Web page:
Big Island police arrest man for allegedly speeding past lava checkpoint

Big Island police arrest man for allegedly speeding past lava checkpoint

KAPOHO, BIG ISLAND (HawaiiNewsNow) - Big Island police arrested a man on Saturday after he allegedly ignored police orders and sped past a checkpoint in Kapoho.

Around 8:30 a.m. Saturday a group of men drove up to a checkpoint on Government Beach Road, just north of Highway 132, when they were told by officers that they could not enter the area.

The driver, 62-year-old Allan Bartels, responded by ignoring officers and allegedly speeding past them onto the closed road.

Despite police pursuit, Bartels continued south approaching two county workers standing in the road. When the workers attempted to flag him down, the driver continued toward the two workers, causing them to jump out of the roadway to avoid being hit.

Police pursued Bartels to a house near Government Beach Road where they were finally able to stop and arrest him.

Officers then quickly left the area with the suspect because the lava flow was 50 to 100 feet away from cutting off an exit route.

Bartels was later hit with several charges including refusing to evacuate, obstructing government operations, and two counts of second-degree reckless endangering, among others. He was unable to post his $3,750 bail.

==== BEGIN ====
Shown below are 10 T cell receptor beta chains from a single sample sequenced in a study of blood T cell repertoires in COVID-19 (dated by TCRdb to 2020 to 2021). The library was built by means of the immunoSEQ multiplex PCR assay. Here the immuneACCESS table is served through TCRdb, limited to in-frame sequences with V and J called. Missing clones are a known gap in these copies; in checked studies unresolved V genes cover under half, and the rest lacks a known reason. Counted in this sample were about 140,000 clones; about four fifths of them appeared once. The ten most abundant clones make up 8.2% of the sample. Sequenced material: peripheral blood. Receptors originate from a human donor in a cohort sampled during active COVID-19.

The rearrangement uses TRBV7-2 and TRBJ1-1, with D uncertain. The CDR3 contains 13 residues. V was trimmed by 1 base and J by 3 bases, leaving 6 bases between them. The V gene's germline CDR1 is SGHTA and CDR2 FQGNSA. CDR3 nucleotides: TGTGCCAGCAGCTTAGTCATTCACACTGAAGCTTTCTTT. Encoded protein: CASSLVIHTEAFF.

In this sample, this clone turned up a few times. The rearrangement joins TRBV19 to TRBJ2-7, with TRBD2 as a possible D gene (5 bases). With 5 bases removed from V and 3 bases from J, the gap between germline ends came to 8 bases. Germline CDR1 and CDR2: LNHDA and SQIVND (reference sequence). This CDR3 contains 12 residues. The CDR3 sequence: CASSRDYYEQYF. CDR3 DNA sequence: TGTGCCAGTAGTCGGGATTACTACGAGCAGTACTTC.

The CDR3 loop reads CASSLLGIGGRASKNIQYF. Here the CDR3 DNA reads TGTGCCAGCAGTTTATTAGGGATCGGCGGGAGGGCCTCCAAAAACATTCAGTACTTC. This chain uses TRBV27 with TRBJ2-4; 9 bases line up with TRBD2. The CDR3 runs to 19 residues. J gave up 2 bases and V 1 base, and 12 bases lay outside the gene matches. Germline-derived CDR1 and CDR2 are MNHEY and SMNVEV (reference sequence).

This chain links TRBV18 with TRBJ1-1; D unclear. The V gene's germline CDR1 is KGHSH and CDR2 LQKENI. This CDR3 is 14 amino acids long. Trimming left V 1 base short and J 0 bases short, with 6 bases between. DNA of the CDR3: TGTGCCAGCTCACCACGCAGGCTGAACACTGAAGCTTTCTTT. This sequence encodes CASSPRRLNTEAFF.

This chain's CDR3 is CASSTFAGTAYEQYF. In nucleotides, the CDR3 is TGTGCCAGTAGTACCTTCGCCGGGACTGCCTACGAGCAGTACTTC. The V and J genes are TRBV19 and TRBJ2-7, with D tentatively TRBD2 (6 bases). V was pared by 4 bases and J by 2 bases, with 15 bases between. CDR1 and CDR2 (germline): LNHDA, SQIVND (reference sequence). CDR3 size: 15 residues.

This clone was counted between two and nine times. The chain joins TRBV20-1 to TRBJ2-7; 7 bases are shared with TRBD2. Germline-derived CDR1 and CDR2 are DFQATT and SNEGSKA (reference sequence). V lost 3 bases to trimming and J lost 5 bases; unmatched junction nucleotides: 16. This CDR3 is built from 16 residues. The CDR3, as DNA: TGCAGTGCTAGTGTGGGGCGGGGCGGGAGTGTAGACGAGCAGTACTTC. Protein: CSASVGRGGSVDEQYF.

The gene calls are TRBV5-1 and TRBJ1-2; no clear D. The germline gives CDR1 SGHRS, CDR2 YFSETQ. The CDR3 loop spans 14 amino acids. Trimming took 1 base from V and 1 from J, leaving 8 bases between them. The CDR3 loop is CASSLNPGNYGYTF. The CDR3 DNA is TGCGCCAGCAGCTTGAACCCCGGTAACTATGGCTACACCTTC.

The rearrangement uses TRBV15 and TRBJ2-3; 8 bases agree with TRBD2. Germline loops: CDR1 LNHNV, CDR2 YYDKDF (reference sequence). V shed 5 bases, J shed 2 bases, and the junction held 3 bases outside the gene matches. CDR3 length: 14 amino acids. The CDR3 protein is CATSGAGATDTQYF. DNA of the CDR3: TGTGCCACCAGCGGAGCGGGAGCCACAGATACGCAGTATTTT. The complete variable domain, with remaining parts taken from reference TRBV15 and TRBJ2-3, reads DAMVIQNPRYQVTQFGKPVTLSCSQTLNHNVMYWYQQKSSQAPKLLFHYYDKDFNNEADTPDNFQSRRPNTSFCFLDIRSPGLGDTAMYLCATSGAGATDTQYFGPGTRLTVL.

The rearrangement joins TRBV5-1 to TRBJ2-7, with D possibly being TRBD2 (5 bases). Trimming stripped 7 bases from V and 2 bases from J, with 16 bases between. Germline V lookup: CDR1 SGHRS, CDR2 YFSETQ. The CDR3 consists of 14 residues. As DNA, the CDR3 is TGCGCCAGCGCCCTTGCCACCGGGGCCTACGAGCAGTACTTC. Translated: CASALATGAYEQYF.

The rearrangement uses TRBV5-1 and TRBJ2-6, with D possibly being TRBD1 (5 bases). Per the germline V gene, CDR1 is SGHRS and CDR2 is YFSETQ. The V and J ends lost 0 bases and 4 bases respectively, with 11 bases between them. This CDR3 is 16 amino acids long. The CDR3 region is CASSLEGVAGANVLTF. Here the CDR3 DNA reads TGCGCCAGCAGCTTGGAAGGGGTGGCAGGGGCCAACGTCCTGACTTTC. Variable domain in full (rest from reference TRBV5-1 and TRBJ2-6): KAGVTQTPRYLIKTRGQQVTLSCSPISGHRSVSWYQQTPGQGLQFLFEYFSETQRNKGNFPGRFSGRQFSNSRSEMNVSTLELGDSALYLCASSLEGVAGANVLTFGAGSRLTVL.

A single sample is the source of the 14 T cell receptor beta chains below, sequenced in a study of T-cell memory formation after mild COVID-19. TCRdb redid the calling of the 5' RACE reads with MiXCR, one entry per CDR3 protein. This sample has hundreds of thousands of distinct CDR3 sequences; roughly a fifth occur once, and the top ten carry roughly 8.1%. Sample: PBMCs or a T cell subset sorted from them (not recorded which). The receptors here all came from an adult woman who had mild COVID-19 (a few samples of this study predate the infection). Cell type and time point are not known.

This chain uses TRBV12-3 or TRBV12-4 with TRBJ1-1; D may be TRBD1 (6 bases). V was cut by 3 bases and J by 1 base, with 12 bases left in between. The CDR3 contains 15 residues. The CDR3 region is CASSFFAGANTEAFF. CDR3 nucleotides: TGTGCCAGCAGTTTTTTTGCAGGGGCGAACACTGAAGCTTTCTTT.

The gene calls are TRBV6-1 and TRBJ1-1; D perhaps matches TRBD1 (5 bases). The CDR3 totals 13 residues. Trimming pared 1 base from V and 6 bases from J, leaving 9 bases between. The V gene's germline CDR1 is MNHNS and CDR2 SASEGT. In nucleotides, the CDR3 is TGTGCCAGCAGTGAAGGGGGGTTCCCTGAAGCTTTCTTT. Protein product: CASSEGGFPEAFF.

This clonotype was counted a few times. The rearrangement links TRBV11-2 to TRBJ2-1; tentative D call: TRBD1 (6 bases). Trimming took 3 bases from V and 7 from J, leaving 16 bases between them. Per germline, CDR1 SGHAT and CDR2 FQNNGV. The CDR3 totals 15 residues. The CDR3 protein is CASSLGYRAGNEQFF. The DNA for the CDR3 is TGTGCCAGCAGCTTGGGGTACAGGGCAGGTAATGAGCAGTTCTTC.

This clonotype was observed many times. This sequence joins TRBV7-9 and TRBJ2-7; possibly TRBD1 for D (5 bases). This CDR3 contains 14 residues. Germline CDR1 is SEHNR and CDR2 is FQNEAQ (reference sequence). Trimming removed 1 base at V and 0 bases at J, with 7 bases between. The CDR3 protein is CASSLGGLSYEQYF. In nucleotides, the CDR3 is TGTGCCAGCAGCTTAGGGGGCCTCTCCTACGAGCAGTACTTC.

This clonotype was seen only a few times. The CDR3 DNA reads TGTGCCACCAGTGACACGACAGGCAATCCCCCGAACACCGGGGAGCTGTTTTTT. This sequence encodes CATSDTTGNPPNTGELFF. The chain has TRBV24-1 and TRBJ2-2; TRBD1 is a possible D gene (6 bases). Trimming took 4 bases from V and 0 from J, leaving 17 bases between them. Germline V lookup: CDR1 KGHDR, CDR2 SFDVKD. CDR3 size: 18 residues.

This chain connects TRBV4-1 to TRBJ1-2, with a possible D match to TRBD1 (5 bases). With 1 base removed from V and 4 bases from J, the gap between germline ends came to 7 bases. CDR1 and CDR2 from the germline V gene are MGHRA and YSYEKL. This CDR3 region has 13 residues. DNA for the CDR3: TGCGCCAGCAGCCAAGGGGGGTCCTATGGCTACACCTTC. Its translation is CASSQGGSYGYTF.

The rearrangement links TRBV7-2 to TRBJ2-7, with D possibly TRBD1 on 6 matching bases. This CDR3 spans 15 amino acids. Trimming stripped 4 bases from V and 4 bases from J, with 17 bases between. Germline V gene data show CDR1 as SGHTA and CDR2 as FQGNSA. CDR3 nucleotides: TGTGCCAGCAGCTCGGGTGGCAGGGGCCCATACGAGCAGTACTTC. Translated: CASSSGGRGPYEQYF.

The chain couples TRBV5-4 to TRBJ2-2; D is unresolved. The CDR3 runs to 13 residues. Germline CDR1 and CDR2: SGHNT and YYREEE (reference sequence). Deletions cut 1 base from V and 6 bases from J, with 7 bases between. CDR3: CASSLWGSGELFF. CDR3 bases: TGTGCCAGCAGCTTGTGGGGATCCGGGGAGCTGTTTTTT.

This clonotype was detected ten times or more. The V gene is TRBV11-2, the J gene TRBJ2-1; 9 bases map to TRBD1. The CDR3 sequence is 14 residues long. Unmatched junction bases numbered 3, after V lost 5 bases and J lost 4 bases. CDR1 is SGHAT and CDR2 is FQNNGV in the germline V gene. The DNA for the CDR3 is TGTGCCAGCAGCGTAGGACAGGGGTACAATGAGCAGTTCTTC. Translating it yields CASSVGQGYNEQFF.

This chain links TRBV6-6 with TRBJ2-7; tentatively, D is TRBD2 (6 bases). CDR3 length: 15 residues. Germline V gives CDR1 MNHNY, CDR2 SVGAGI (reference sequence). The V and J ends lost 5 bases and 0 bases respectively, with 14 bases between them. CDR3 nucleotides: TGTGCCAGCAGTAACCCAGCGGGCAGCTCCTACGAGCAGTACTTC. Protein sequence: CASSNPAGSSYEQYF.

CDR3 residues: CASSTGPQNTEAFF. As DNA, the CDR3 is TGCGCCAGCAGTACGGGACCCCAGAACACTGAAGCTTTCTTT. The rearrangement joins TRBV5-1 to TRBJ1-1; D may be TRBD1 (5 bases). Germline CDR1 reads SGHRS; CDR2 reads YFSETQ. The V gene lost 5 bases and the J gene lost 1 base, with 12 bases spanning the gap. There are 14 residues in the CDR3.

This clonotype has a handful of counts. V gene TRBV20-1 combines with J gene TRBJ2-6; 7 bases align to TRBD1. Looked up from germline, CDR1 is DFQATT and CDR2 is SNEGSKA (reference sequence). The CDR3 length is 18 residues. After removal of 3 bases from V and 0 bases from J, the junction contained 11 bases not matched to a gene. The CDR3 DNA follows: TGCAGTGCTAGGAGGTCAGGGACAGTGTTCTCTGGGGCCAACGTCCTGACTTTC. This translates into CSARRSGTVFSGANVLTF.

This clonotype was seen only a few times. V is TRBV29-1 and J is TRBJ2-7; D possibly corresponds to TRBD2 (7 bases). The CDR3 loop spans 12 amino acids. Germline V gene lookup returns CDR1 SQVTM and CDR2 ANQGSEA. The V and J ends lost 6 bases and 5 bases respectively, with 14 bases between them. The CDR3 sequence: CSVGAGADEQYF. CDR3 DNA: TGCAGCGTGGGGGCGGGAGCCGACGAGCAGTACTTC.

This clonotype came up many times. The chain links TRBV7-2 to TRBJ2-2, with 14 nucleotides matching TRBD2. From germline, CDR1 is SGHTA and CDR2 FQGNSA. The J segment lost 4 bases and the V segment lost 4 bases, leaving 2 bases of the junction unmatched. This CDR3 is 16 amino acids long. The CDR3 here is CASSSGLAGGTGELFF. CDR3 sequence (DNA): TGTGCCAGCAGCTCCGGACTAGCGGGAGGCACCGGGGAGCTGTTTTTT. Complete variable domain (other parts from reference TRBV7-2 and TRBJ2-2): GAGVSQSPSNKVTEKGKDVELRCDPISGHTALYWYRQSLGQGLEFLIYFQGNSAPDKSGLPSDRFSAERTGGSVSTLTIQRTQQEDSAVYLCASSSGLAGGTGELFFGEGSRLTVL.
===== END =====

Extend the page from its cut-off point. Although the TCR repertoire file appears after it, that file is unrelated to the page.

Bartels is just the latest in a string of suspected offenders who have been arrested near lava-ravaged Leilani Estates.

A few days after eruptions began, two Pahoa residents were also arrested for attempting to blow past police barricades. And on May 31, a man was arrested after crashing his truck into a lava wall in an attempt to see the pernicious lava flows.

Police officers, as well as county authorities, are urging people to stay away from lava-affected areas for their own safety.

In the month since eruptions began, 18 people have been cited for loitering in lava areas according to officials at the Department of Land and Natural Resources.

Bartels is currently in the Hilo detention center.

"These people need to think. They are not only putting themselves into potentially life-threatening situations, but we can't completely lock gates or erect impassable barricades in areas where people have only one way out," Deputy DOCARE Enforcement Chief Jason Redulla said.

This story may be updated.

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